So, you’ve just spent the better part of 9 months growing a little human – your body has, undeniably, been through so many hormonal and physical changes. And now, after giving birth to your gorgeous bundle of joy, you might find you are shaming yourself and feeling repulsed by your own postpartum body.
Did you experience this post birth? It’s surprisingly common.
I always say that having a baby is not for the faint-hearted, and after just having my second child, I know that statement it is as true as ever. My darling girl was born with congenital pneumonia and went straight into NICU for 2 weeks. This was probably the most stressful time in my life to date. The constant worry and anxiety, the panic when your phone rings, sleepless nights, expressing as much breast milk as possible, trips back and forth to the hospital… it was all very traumatic. However, what concerned me is that I still had time to be bothered by my post partum body…. my ever-present mom pouch.
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Your body after having a baby
You may experience lots of different emotions post birth, and these are largely due to the fluctuating hormones in your body. These hormones affect your physical and emotional state. It is normal to feel like a bit of a basketcase post delivery: one day, you may feel overjoyed, and the next you may have a case of the baby blues.
Many women become ashamed of their body during this time. With a C- section comes an unpleasant scar that may not look aesthetically pleasing. You may also still have a bit of a belly. Natural birth mamas may have experienced unpleasant tearing or prolapses. You may have loose skin in your abdominal area. Some ladies have what we call “the mom pouch.” The list goes on….
My advice is to embrace your postpartum body. Praise it for growing and nurturing a tiny human. How incredible that your body was able to support another life? Wow! You are a magnificent being. So what you may have a bit of a belly, as long as your baby is healthy and strong. What more can you ask for?
You have time to get back the body that you want, but you will never get back the time you have now with your baby, so enjoy it, use it and love it! Be present in this beautiful moment.
And when you do want to feel ready to start exercising again (and this should be as much for mental and emotional reasons as physical), here are some tips for helping to navigate those first few weeks postpartum, combat the baby blues and returning to exercise.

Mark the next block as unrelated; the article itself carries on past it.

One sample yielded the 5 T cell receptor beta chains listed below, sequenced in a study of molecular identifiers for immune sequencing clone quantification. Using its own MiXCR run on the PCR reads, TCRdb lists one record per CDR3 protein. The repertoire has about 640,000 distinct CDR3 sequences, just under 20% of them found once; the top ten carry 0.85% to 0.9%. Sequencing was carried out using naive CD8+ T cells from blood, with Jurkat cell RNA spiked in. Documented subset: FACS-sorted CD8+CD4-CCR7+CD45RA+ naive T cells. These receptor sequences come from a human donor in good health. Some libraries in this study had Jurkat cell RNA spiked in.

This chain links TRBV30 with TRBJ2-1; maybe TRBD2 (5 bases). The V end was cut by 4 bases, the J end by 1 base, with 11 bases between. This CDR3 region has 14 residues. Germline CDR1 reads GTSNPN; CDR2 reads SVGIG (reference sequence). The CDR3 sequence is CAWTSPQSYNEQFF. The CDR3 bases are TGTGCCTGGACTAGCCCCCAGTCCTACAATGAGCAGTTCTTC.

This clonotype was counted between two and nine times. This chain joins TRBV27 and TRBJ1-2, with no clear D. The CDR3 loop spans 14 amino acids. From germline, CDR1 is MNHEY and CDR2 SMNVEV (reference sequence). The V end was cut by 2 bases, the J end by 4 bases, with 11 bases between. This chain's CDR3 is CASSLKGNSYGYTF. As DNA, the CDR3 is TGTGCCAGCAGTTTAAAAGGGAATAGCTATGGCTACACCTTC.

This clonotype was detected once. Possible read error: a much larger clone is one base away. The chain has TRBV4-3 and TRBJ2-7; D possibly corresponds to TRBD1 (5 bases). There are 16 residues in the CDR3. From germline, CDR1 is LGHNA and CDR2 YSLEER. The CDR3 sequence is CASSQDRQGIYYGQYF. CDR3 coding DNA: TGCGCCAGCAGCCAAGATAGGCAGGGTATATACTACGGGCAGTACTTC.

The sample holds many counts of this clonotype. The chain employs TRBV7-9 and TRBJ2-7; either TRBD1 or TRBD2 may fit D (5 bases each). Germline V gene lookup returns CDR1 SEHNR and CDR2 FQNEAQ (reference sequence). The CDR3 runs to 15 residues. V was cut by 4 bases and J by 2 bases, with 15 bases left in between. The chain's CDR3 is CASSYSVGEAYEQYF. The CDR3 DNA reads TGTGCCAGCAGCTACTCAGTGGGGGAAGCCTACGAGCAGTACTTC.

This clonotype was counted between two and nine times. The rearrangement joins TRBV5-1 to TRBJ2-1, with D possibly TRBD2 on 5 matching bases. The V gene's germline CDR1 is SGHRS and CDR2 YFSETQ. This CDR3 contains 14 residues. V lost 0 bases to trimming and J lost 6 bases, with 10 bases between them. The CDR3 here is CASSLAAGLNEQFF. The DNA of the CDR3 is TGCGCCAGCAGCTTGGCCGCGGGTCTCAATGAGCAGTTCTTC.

Ask for help when you need it
There really is no need to try and do everything yourself – and, honestly, you CAN’T do it all yourself right now!
Take some time out for YOU!
Whether that’s having a bath or shower, reading a book, listening to some music, having a cup of tea, going for a gentle walk, or doing some light exercise when you can. All of these can help to reduce stress and anxiety and lift your mood.
Get some rest
It might sound impossible to prioritise rest when you have a newborn but it’s so important. Make sure you take time to relax because sleep deprivation is a trigger for anxiety and depression.
Practice good habits
It might be the last thing you feel like but sticking to healthy eating and lifestyle habits will provide benefits – both physical and mental – in the long term.
Do some deep breathing
Science has proven that deep breathing promotes the release of endorphins, which help to calm the mind and body.
Go gently mama
I can’t emphasise this enough: start slowly! Exercise is important as it helps to release those endorphins “happy hormones” but your body has been through a lot, and it is extremely important to allow your body to heal before returning into exercise. It is recommended that you wait at least 2-4 weeks post a natural (uncomplicated) birth and at least 6 weeks post c-section before you start exercising again.
A c-section is a major abdominal surgery, and the rest period is essential for tissue healing to take place. When you feel ready, we recommend starting with very gentle exercise such as walking and light core strengthening exercises, and you can progress to more intense exercise as you get stronger and fitter. If you need some inspiration, there are plenty of options on the Fit4Two app.
Listen to your body
Your body is the best measure of whether your workout is too intense or just right. If after your workout you are feeling exhausted and in pain, then it is a good indication that you have done too much.
Drink plenty of water and stay hydrated. This is very important, especially if you are breast feeding.
Wear appropriate clothing
Wear a supportive bra especially as your breasts may be larger if you’re breastfeeding or expressing breast milk.
Ensure that you are actually enjoying the exercise that you are doing and that it isn’t simply adding to your stress. Exercise should leave you feeling energised, happy and calmer.
You are allowed (and are encouraged!) to rest, recover and reflect. You don’t have to constantly be working or busy to be a good mother. Self care is not selfish – it’s a necessity!
Written by Kayla Murphy